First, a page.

1,000 Homes per Acre: Planning for Sustainable Housing Growth in Hawaii
August 12, 2021
Presented by Senator Stanley Chang
Support more housing?
Oppose luxury homes, vacation rentals, traffic, and paving over farmland and conservation land?
The answer is building 1,000 Homes per Acre.
This conference seeks to explore the possibilities raised by very high density housing construction as a solution to Hawaii’s severe, generations-long housing shortage. We will learn about real world experiences in high density housing development. Our program tentatively includes the following topics, presented by experts from around the world:
500 units per acre in Vancouver’s indigenous-owned Senakw development
Lessons from the world’s densest city, Hong Kong
The role of place attachment psychology in preventing densification of urban environments
The pitfalls of too much open space in urban settings
Visualizing what various levels of density look like
The consequences of planning cities for cars, not pedestrians
Why are we organizing this conference?
Hawaii has a severe, decades-long housing shortage. The main problem is a lack of supply. On average, about 11,000 students will graduate from DOE high schools this year--not even including private schools. Only about 2,000 homes will be built. It doesn’t matter if all 11,000 are billionaires; the housing simply does not exist. Even if not a single wealthy overseas investor, Airbnb vacation renter, or homeless person on a one-way ticket ever came to Hawaii again, we would not have enough housing for future generations of our own local people.
If the problem is as simple as just building more, why hasn’t it happened? Because building more is perhaps the single most controversial political issue in Hawaii. We’ve heard all the concerns before: traffic, noise, crime, Hawaii’s unique “sense of place,” the environment, lack of infrastructure, loss of good farmland or pristine natural environments, and blocked views, to name a few. Hawaii’s heavy level of land use regulation is a product of these concerns. While some products do come to fruition, it’s nowhere close to the tens of thousands or hundreds of thousands of units that Hawaii needs to actually end the housing shortage.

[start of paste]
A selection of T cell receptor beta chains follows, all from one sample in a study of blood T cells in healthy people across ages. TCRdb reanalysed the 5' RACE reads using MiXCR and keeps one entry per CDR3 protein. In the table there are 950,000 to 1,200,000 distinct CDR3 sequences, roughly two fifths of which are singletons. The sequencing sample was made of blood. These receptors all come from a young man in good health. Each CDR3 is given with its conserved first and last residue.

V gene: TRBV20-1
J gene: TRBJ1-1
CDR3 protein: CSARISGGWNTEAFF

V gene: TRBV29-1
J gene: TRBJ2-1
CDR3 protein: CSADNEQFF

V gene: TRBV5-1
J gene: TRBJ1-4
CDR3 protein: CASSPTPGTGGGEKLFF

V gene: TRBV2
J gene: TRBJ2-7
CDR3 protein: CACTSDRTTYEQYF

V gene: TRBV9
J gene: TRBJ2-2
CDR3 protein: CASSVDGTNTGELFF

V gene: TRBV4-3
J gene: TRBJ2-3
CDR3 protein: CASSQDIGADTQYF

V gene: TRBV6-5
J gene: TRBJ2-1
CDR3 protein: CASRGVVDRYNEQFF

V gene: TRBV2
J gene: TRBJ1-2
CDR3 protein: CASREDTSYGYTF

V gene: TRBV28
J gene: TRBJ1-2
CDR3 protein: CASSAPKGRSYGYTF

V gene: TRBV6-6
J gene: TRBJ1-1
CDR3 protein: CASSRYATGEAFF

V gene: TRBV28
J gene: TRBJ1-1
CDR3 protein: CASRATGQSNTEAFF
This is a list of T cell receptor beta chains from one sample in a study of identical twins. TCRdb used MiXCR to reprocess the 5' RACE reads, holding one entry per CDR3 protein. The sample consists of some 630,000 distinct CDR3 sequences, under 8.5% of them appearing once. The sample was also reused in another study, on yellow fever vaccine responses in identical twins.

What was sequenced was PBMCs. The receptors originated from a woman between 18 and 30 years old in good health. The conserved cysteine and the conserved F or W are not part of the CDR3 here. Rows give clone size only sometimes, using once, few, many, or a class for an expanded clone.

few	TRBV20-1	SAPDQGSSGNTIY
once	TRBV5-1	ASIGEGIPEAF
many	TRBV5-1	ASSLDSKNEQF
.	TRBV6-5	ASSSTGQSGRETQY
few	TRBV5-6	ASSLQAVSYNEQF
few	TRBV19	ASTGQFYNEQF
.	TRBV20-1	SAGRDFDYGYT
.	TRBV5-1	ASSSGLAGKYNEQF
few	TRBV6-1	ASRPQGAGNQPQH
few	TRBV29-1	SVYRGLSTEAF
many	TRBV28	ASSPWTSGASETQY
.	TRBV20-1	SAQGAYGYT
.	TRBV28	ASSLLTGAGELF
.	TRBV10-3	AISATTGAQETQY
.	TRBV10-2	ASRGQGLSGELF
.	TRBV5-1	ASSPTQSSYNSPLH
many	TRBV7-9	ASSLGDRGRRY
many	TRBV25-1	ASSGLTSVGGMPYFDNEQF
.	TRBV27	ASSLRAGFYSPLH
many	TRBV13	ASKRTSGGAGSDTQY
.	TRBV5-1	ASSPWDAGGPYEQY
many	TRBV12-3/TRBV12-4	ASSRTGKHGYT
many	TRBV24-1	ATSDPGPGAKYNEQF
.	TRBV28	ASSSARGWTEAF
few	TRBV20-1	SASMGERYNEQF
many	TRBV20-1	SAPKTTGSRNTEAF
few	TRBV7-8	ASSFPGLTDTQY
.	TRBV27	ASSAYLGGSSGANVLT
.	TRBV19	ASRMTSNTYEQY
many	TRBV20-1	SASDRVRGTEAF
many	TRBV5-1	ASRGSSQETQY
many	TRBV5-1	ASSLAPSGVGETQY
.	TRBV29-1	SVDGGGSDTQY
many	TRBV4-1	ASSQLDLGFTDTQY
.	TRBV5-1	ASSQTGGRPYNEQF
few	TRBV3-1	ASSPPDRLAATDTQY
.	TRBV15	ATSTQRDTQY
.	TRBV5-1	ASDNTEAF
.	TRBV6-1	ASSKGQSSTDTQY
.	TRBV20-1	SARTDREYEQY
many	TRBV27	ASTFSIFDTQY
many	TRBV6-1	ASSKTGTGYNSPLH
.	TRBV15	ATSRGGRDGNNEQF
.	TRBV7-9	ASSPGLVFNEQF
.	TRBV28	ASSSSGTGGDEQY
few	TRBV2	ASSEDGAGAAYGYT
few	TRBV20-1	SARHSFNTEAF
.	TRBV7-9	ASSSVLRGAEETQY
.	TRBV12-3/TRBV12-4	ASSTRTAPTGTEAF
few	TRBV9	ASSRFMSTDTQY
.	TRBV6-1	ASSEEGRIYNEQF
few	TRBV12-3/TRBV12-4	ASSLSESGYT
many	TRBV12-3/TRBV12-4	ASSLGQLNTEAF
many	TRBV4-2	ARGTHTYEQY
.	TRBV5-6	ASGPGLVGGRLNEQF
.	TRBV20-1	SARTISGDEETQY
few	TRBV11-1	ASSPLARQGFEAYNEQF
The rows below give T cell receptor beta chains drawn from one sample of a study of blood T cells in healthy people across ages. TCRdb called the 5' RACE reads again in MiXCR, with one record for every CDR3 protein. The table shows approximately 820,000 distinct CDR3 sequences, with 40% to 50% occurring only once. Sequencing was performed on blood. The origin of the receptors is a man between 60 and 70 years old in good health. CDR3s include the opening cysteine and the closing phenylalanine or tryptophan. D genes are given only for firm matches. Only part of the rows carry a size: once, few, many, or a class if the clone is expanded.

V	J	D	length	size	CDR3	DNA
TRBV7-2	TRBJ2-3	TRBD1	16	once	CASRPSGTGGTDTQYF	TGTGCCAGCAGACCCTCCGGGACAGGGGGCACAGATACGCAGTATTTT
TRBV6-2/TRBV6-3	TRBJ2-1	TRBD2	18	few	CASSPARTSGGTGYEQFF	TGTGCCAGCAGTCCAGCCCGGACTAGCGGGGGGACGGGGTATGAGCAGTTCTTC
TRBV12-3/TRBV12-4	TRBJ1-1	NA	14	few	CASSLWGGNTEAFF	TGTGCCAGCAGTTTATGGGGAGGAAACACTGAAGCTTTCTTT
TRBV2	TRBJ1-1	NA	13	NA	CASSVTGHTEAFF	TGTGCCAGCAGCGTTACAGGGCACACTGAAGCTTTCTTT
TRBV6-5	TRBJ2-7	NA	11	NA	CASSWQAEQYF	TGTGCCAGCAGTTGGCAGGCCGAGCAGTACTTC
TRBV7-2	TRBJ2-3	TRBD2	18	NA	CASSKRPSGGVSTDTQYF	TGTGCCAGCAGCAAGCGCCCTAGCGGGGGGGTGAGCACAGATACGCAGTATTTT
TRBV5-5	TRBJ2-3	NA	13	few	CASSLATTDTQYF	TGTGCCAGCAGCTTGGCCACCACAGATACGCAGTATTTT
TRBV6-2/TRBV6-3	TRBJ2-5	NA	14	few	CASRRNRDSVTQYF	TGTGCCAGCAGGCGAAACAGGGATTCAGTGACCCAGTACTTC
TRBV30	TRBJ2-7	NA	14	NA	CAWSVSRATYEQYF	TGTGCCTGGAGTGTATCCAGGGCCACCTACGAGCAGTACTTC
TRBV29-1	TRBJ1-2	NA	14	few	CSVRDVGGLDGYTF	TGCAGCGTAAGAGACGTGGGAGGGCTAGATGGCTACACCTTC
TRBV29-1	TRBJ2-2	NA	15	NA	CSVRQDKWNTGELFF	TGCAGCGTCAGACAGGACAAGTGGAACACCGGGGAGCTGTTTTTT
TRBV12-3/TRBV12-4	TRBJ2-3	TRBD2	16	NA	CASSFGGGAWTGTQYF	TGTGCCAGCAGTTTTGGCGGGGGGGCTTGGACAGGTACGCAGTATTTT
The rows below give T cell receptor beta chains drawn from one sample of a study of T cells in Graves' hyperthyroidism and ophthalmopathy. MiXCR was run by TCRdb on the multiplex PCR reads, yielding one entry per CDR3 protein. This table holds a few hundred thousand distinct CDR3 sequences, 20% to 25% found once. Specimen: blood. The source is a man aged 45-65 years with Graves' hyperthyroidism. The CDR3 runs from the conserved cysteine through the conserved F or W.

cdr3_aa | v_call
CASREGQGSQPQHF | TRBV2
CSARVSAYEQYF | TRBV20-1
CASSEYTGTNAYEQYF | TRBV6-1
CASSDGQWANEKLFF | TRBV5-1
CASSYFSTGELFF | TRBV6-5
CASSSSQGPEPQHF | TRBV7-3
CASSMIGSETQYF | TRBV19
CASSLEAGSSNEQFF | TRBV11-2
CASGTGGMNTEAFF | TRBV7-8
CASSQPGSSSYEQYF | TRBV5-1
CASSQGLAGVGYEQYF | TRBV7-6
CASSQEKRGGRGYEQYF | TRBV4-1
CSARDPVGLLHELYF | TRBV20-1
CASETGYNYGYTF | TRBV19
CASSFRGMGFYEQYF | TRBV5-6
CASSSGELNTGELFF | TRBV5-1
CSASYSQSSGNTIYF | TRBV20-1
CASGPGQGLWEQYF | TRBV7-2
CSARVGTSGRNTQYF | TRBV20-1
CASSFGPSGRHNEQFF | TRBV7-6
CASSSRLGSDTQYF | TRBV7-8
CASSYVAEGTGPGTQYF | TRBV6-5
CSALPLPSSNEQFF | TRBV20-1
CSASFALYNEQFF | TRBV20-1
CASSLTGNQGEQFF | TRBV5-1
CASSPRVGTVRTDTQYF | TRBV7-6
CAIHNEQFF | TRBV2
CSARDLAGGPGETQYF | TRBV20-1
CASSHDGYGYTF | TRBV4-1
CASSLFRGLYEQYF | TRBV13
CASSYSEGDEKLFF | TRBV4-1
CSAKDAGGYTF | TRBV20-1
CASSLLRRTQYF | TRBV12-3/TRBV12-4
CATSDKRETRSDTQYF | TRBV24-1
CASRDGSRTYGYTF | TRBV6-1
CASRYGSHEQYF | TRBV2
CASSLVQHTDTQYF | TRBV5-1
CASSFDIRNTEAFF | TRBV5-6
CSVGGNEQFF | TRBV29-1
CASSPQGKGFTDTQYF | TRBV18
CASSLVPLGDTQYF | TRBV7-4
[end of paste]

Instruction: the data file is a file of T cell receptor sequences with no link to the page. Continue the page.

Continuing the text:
The good news is, we can achieve large scale new housing construction while meeting the objections: very high density. By identifying existing parcels near rail stations and redeveloping them with very high density, we can produce enough homes to move the needle while avoiding most of the drawbacks to new development.
Residents of high density homes will live within a five minute walk to every necessary service, including public transportation and schools, which means that they will no longer need or want to drive cars.
High density towers can be built for far less per square foot than one off projects, which means they can be sold for prices most people can afford.
Not one inch of agricultural, conservation, or otherwise undeveloped land will ever be paved over.
Low cost homes will be available to all who want them. Current homebuilding is like private school: expensive and only available to the few. We can create public school for housing: a low cost, plentiful alternative available to all.
Redeveloping a small number of sites at very high density can ensure that existing landscapes and neighborhoods will remain undisrupted, minimizing impact to existing residents and their descendants.
Register for our conference now here. Sessions will take place throughout the day on Thursday, August 12, 2021. The conference will take place entirely on Zoom. Further details, including speaker names and presentation titles, will be released as they are finalized.
Contact Lynn Robinson-Onderko at firstname.lastname@example.org or 808-586-8420.